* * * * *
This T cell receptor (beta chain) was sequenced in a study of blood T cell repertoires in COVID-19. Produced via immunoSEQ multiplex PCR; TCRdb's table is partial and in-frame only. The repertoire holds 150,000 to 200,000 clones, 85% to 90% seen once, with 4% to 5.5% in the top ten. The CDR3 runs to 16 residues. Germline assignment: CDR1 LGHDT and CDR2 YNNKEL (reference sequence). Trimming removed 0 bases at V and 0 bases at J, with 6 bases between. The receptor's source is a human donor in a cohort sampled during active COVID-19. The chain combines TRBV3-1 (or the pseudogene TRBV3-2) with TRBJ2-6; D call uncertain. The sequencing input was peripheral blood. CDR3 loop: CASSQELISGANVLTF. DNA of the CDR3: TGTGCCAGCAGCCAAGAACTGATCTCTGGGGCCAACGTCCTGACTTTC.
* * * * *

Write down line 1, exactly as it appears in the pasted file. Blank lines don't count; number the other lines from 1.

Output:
This T cell receptor (beta chain) was sequenced in a study of blood T cell repertoires in COVID-19. Produced via immunoSEQ multiplex PCR; TCRdb's table is partial and in-frame only. The repertoire holds 150,000 to 200,000 clones, 85% to 90% seen once, with 4% to 5.5% in the top ten. The CDR3 runs to 16 residues. Germline assignment: CDR1 LGHDT and CDR2 YNNKEL (reference sequence). Trimming removed 0 bases at V and 0 bases at J, with 6 bases between. The receptor's source is a human donor in a cohort sampled during active COVID-19. The chain combines TRBV3-1 (or the pseudogene TRBV3-2) with TRBJ2-6; D call uncertain. The sequencing input was peripheral blood. CDR3 loop: CASSQELISGANVLTF. DNA of the CDR3: TGTGCCAGCAGCCAAGAACTGATCTCTGGGGCCAACGTCCTGACTTTC.